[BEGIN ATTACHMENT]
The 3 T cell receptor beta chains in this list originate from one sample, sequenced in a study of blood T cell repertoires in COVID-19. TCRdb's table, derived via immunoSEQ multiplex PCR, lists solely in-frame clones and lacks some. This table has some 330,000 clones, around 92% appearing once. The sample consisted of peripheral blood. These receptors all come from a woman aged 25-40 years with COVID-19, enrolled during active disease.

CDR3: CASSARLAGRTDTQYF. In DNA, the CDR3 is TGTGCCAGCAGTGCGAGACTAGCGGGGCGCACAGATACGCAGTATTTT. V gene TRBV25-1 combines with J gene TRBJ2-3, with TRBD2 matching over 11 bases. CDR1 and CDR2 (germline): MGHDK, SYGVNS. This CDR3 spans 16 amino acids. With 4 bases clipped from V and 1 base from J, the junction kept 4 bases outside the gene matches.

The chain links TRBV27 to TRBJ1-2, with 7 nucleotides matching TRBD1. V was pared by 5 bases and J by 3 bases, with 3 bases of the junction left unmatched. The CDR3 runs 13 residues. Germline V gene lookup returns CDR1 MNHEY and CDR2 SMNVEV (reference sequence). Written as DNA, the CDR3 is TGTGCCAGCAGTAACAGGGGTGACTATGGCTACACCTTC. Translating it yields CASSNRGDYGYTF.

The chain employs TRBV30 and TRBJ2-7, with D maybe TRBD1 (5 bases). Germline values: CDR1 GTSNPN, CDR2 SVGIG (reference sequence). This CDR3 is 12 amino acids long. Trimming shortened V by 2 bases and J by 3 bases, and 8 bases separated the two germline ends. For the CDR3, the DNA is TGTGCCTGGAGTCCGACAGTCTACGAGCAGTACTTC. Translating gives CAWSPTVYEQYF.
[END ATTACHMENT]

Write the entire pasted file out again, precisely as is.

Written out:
The 3 T cell receptor beta chains in this list originate from one sample, sequenced in a study of blood T cell repertoires in COVID-19. TCRdb's table, derived via immunoSEQ multiplex PCR, lists solely in-frame clones and lacks some. This table has some 330,000 clones, around 92% appearing once. The sample consisted of peripheral blood. These receptors all come from a woman aged 25-40 years with COVID-19, enrolled during active disease.

CDR3: CASSARLAGRTDTQYF. In DNA, the CDR3 is TGTGCCAGCAGTGCGAGACTAGCGGGGCGCACAGATACGCAGTATTTT. V gene TRBV25-1 combines with J gene TRBJ2-3, with TRBD2 matching over 11 bases. CDR1 and CDR2 (germline): MGHDK, SYGVNS. This CDR3 spans 16 amino acids. With 4 bases clipped from V and 1 base from J, the junction kept 4 bases outside the gene matches.

The chain links TRBV27 to TRBJ1-2, with 7 nucleotides matching TRBD1. V was pared by 5 bases and J by 3 bases, with 3 bases of the junction left unmatched. The CDR3 runs 13 residues. Germline V gene lookup returns CDR1 MNHEY and CDR2 SMNVEV (reference sequence). Written as DNA, the CDR3 is TGTGCCAGCAGTAACAGGGGTGACTATGGCTACACCTTC. Translating it yields CASSNRGDYGYTF.

The chain employs TRBV30 and TRBJ2-7, with D maybe TRBD1 (5 bases). Germline values: CDR1 GTSNPN, CDR2 SVGIG (reference sequence). This CDR3 is 12 amino acids long. Trimming shortened V by 2 bases and J by 3 bases, and 8 bases separated the two germline ends. For the CDR3, the DNA is TGTGCCTGGAGTCCGACAGTCTACGAGCAGTACTTC. Translating gives CAWSPTVYEQYF.